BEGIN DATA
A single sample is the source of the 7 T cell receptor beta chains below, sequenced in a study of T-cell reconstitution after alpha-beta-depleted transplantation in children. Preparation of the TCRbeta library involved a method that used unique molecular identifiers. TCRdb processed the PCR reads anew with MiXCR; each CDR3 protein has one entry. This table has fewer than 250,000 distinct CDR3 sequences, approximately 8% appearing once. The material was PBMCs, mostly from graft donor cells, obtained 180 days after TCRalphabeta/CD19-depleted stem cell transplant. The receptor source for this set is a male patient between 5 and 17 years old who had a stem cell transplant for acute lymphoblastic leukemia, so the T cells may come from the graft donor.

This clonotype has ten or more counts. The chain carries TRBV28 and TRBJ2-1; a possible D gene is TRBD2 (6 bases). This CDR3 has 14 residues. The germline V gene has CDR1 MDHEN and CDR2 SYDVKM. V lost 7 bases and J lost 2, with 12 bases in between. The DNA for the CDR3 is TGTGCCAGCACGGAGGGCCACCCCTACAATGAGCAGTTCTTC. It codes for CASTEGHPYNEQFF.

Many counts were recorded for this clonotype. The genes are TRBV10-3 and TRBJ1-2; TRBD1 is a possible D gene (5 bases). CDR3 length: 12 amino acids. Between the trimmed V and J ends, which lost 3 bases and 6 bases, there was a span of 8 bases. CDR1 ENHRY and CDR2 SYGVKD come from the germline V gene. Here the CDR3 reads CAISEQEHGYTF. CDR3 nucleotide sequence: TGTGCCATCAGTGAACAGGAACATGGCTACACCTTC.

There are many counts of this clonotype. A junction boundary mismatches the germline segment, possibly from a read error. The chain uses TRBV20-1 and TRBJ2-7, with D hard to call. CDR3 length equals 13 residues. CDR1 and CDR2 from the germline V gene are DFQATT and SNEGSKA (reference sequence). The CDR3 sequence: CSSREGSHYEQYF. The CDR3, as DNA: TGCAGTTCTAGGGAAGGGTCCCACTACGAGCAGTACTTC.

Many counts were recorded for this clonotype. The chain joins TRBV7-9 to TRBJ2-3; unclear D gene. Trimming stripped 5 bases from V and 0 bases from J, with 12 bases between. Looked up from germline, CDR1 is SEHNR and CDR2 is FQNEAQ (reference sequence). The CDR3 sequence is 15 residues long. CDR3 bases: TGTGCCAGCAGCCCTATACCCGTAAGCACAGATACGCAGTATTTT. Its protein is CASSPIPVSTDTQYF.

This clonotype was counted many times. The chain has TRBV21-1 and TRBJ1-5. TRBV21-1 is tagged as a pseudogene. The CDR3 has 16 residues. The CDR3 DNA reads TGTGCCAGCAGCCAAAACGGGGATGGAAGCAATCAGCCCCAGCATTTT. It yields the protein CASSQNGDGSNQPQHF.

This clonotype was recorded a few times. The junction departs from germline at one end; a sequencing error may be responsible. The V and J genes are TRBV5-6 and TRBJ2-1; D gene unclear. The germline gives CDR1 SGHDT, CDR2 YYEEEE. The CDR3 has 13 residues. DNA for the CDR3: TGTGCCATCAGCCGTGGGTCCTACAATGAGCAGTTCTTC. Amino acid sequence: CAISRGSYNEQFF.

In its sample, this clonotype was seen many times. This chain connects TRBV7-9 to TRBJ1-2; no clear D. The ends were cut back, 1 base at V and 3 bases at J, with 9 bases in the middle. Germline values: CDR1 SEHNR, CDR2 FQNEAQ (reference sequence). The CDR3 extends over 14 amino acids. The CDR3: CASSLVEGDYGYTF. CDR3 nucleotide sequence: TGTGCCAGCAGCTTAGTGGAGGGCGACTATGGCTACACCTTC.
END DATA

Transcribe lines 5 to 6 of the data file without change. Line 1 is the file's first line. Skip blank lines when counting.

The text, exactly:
Many counts were recorded for this clonotype. The chain joins TRBV7-9 to TRBJ2-3; unclear D gene. Trimming stripped 5 bases from V and 0 bases from J, with 12 bases between. Looked up from germline, CDR1 is SEHNR and CDR2 is FQNEAQ (reference sequence). The CDR3 sequence is 15 residues long. CDR3 bases: TGTGCCAGCAGCCCTATACCCGTAAGCACAGATACGCAGTATTTT. Its protein is CASSPIPVSTDTQYF.

This clonotype was counted many times. The chain has TRBV21-1 and TRBJ1-5. TRBV21-1 is tagged as a pseudogene. The CDR3 has 16 residues. The CDR3 DNA reads TGTGCCAGCAGCCAAAACGGGGATGGAAGCAATCAGCCCCAGCATTTT. It yields the protein CASSQNGDGSNQPQHF.